A country as technologically advanced as Japan would presumably have no problem connecting to the Internet. Surprisingly, Wi-Fi access is hard to come by in Tokyo.
According to The Nikkei, Wi-Fi access could make or break the impression Japan will leave to tourists and that it should be a priority ahead of the Summer Olympics in 2020.
Narita Airport is one of the biggest structures in Japan to offer free Wi-Fi connectivity but accessing the internet means logging in with an e-mail address. The Narita Express trains and airport buses charge customers to connect to the internet.
Free Wi-Fi spots have emerged over the past year such as in train stations of East Japan Railway Co and Tokyo Metro Co. JR East has offered free Wi-Fi access to major stations in Tokyo since October 2012 as a service to foreign tourists while Tokyo Metro makes free connections available at nearly all its subway stations.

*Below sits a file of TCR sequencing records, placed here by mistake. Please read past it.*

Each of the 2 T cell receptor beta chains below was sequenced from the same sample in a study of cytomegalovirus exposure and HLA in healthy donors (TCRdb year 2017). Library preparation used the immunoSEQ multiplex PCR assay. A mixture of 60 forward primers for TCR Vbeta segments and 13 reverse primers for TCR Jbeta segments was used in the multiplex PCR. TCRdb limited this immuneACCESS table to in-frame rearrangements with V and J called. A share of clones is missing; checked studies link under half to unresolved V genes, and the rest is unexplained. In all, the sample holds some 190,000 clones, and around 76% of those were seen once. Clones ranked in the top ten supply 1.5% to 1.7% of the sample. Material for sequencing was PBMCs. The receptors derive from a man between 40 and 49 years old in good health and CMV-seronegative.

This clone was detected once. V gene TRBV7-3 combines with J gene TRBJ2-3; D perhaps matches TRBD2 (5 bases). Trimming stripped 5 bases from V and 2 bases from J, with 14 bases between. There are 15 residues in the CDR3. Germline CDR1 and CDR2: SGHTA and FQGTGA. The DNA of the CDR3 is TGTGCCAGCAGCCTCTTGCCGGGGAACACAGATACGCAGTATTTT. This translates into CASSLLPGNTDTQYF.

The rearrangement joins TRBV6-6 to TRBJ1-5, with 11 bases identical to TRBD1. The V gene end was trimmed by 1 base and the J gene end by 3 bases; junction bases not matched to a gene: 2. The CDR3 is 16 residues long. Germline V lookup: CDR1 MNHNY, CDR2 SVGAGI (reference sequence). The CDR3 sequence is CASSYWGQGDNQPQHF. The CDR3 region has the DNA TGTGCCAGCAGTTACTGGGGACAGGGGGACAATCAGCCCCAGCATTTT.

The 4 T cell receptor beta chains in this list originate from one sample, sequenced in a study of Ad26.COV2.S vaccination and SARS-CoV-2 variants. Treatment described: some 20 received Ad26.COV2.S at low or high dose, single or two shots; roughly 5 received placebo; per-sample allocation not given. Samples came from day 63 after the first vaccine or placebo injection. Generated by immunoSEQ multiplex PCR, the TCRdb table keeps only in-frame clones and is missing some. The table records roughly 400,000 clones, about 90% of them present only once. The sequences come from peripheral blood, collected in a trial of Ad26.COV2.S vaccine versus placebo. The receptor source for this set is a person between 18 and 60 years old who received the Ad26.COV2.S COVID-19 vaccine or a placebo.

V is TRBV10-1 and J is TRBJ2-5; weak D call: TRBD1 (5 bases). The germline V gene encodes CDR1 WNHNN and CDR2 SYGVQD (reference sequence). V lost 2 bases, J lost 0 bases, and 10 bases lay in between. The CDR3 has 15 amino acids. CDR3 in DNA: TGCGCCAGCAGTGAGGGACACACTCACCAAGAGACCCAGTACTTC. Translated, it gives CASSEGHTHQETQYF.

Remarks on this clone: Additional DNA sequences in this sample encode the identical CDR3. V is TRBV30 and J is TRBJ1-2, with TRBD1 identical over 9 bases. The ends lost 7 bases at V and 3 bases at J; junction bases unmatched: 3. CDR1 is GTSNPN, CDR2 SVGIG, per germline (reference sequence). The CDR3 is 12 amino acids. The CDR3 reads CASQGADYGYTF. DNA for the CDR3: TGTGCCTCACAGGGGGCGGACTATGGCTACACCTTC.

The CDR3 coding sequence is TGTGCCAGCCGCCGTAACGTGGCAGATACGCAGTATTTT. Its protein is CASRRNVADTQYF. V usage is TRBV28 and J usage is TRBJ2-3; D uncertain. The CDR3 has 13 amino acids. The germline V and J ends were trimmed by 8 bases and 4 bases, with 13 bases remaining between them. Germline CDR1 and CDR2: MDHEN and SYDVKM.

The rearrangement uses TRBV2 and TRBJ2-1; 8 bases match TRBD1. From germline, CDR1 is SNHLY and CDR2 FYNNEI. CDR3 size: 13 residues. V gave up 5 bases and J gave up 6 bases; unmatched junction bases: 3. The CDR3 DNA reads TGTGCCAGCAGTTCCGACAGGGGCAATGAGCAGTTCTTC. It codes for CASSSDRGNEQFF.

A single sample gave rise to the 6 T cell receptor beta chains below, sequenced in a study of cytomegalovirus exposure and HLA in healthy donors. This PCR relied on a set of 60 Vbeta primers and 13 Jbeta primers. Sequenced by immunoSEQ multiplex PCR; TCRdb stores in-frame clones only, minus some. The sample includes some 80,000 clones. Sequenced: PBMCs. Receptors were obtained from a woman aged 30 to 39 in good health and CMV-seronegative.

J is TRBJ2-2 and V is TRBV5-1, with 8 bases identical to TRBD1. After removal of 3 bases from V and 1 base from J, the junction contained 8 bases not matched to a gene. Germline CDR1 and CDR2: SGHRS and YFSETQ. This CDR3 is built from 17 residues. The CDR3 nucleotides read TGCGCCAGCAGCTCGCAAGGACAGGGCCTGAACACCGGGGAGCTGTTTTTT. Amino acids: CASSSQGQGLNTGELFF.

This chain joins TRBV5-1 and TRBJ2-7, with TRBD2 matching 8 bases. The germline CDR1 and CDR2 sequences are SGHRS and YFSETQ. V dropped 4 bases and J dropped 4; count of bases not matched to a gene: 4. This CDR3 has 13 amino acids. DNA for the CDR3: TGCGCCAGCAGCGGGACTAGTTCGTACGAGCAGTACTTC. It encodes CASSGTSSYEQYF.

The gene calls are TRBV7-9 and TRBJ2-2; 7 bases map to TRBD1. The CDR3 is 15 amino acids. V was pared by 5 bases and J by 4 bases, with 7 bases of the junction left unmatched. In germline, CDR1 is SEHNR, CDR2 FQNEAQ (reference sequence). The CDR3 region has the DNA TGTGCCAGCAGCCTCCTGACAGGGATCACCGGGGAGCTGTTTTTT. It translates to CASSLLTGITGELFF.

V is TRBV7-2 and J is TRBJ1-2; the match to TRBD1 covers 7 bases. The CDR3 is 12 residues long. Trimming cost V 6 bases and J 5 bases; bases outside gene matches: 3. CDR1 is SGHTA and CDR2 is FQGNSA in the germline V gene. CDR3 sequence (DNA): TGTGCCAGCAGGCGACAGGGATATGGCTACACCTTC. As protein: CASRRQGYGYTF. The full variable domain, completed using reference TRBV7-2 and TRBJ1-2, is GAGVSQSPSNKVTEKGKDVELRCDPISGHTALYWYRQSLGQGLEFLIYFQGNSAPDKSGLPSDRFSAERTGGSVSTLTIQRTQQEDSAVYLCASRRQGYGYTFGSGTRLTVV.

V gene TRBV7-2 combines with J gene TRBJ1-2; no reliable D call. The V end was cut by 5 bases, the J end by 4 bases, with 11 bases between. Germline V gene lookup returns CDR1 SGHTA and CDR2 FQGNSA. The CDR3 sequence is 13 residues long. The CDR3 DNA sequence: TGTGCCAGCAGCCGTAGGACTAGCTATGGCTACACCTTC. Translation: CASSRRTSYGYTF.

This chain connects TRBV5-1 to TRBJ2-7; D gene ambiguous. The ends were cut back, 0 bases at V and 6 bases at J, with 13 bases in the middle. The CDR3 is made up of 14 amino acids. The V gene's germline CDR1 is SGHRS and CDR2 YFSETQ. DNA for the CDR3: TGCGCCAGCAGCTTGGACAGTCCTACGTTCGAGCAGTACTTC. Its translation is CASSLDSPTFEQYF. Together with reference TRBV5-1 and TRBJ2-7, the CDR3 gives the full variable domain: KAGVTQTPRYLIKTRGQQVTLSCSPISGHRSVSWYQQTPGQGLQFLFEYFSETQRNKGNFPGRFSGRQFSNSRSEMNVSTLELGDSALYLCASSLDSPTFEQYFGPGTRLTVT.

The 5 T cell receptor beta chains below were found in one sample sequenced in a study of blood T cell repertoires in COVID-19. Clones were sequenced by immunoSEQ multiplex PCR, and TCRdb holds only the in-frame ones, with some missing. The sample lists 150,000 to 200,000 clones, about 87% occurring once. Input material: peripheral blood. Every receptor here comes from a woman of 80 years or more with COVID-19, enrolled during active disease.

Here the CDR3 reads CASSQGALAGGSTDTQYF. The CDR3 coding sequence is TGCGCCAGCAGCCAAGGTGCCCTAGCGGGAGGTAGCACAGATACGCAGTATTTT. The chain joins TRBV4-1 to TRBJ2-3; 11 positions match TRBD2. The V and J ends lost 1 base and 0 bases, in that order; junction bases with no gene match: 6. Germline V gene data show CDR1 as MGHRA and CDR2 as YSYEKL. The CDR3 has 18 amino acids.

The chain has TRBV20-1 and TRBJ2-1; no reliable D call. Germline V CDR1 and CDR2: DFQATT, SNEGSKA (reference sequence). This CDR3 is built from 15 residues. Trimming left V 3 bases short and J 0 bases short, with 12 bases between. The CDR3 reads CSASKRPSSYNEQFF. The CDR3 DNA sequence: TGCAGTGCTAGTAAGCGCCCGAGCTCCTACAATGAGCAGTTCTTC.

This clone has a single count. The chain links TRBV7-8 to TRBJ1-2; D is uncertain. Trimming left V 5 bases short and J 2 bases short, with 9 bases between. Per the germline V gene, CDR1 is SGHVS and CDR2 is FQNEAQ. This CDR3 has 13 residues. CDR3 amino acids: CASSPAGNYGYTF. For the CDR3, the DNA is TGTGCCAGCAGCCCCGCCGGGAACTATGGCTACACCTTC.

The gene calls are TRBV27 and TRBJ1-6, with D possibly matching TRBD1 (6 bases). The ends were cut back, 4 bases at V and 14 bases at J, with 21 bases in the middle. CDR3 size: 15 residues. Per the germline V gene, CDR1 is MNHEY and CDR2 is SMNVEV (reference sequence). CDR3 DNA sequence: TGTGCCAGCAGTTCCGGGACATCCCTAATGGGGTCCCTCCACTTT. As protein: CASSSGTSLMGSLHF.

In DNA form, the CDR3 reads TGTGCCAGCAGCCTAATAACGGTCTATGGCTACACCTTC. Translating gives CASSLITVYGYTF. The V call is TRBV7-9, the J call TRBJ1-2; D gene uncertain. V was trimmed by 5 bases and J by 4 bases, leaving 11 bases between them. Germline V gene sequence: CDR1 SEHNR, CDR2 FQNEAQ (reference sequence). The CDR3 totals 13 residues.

Others who offer free Wi-Fi are considered unfriendly to tourists since registration pages appear in Japanese language.
Getting Wi-Fi around the streets of Tokyo is almost impossible and even Starbucks, which is known as a haven for Wi-Fi connections in many countries, are not the most Wi-Fi friendly locations: they require registration in advance.
Most establishments in western countries and some Asian nations have free Wi-Fi access to draw in customers. In South Korea, they often charge fees or require advance registration, but the government is working to make free Wi-Fi available at all public facilities in Seoul by 2015.
Japan is aiming to boost tourism in the country ahead of the Tokyo Olympic Games.
By Maesie Bertumen